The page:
The phonology of children's early words: Trends, individual variation, and parents' accomodation in child-directed speech
Journal article by Nina Gram Garmann, Pernille Hansen, Hanne Gram Simonsen & Kristian Emil Kristoffersen in Frontiers in Communication published online March 2019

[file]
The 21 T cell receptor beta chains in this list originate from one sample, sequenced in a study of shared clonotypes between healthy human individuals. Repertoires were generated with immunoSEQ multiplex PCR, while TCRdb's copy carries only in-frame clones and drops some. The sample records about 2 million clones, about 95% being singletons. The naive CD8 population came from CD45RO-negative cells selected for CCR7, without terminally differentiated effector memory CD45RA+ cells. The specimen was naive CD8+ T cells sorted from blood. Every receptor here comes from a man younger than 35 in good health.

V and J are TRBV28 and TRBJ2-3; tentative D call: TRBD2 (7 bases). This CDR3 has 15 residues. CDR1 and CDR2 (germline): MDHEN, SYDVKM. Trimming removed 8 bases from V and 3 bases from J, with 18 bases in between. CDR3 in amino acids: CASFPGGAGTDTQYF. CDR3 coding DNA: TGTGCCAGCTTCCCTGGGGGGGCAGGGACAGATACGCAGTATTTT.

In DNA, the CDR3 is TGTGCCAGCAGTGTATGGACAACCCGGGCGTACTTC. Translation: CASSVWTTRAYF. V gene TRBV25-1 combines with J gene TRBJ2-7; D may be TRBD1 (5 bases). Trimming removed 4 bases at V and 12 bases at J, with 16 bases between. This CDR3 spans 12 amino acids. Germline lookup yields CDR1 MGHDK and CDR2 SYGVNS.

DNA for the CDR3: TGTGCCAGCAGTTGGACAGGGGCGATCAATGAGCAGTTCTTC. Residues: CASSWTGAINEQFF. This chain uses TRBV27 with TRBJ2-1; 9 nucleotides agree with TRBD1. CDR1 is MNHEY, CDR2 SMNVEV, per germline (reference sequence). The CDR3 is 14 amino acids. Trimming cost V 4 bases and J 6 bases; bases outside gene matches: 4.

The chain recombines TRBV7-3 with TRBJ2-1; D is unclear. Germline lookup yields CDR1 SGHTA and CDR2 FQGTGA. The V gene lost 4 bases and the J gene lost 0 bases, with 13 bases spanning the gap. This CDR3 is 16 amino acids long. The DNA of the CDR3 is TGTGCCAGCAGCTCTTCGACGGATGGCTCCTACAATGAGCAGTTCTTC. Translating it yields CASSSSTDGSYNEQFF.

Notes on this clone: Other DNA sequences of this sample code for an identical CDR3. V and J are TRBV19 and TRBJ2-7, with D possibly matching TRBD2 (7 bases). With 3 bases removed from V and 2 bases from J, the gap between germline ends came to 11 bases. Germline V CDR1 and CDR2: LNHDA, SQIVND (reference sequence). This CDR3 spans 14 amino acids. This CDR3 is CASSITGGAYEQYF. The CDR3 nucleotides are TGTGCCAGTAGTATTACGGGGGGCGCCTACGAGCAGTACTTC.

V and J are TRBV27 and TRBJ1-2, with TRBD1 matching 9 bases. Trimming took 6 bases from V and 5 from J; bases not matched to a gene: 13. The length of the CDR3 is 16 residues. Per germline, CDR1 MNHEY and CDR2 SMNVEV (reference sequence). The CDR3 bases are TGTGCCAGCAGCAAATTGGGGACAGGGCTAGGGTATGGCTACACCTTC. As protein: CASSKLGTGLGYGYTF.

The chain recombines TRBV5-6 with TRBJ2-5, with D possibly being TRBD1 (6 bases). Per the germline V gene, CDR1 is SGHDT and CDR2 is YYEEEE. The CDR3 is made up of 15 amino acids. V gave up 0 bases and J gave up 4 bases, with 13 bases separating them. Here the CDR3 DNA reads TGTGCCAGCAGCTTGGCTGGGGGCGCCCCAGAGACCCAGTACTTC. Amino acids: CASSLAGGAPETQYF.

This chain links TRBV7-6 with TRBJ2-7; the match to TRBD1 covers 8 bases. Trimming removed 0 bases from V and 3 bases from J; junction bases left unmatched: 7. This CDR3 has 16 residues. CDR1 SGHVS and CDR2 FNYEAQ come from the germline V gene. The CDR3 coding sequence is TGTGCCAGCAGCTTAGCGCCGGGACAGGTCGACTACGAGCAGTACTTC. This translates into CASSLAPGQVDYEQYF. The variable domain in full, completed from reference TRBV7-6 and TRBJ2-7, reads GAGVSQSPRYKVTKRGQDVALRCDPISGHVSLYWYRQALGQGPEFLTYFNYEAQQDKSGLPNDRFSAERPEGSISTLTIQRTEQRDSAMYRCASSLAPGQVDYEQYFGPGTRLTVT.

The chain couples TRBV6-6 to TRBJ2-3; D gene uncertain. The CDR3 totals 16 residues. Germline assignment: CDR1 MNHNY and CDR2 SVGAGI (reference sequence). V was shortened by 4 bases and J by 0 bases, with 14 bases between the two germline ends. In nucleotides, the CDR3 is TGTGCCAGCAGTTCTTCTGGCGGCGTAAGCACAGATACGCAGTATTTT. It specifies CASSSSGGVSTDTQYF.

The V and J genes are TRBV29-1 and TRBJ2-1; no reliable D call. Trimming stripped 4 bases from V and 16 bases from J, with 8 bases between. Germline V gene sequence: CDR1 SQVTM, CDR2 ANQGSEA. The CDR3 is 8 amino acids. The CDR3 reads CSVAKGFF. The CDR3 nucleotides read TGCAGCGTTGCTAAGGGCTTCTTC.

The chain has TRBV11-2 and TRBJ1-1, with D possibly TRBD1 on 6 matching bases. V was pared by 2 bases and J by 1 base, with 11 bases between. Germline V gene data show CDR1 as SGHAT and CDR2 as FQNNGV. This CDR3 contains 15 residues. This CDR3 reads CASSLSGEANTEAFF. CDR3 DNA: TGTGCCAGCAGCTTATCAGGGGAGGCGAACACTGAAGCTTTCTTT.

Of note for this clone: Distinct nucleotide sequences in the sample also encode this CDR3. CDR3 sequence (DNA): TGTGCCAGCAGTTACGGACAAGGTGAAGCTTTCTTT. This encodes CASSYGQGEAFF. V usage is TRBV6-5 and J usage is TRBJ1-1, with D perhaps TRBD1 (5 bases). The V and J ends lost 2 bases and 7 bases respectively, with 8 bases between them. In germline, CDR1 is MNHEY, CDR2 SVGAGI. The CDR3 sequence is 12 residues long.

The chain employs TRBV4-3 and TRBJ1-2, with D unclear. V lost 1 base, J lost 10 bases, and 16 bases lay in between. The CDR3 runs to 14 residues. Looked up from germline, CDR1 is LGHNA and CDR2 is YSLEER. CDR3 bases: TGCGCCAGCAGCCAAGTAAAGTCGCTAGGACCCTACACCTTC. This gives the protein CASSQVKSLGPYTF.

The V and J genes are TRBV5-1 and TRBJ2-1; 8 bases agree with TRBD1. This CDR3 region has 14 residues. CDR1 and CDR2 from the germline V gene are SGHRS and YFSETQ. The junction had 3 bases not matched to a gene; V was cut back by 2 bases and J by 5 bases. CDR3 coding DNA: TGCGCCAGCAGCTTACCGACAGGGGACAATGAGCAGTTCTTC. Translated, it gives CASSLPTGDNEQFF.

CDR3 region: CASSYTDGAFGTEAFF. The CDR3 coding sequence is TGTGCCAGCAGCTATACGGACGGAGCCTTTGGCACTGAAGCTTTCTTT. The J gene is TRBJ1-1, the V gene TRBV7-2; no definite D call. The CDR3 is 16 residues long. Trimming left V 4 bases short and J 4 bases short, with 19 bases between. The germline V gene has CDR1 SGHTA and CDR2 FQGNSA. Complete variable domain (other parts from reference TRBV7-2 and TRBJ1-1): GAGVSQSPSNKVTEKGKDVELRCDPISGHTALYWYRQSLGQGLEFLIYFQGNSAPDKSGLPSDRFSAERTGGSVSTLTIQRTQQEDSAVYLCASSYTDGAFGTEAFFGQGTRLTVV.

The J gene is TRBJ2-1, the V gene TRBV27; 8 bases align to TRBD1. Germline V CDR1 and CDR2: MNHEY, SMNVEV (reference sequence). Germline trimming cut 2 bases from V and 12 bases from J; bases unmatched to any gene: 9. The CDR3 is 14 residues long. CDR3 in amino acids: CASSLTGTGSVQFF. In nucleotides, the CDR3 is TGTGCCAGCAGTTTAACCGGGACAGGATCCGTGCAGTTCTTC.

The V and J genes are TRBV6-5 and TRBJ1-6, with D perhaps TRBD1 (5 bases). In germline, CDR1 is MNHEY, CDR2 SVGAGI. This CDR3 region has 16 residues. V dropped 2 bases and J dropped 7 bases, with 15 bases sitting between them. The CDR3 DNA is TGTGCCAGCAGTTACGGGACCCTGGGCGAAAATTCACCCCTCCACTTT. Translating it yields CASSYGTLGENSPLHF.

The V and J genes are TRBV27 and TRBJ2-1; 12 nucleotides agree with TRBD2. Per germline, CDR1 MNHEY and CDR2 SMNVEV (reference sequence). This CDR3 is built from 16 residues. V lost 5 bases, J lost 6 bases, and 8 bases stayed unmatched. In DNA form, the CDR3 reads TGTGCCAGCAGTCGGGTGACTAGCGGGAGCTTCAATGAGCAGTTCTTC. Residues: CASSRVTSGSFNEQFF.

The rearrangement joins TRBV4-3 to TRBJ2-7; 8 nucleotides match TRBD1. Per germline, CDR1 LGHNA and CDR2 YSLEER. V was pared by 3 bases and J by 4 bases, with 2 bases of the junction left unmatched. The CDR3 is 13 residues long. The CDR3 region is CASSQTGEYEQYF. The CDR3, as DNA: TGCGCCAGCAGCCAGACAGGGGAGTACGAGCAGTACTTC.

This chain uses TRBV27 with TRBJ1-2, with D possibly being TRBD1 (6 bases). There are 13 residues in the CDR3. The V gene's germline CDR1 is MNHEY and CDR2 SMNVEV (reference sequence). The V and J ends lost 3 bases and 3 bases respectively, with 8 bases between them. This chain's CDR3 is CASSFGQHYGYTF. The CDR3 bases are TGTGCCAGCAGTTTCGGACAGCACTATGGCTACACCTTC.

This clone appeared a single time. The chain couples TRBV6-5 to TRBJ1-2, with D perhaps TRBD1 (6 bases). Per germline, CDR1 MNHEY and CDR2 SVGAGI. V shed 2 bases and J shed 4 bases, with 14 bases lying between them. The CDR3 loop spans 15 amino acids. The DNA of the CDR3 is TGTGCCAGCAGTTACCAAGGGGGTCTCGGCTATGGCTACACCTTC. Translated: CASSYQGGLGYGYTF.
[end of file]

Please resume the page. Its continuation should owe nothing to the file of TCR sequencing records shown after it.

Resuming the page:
The mental lexicon is dynamic and changes throughout the lifespan, but how does it begin? Previous research has established that children's first words depend on their communicative needs, but also on their phonetic repertoire and phonological preferences. In this paper, we focus on the phonological characteristics of children's first words, primarily looking at word-initial labials and word length in Norwegian children's first words, as well as at how parents accommodate to child patterns in their speech. Comparing the Norwegian child data with data from children speaking five different languages, we examine how the child's emergent lexicon is on the one hand shaped by the input of the ambient language, but on the other hand limited by more common phonological characteristics of child speech. Based on data from parental reports (CDI), we compared the 50 first words in Norwegian to those in Danish, Swedish, English, and Italian, analyzing two phonological aspects: word initial bilabials and word length in syllables. We found that Norwegian-speaking children follow the children speaking these other languages in having an affinity for word initial bilabials, but that the proportions of mono-, di-, and polysyllables vary depending on the language acquired. Comparisons of the Norwegian child data with samples of adult directed speech (ADS) and child-directed speech (CDS) revealed more word-initial bilabials and shorter words among children than among adults. The CDS was more similar to children's speech than ADS concerning the two phonological aspects dealt with here, which suggests that parents accommodate to children in phonologically detailed ways.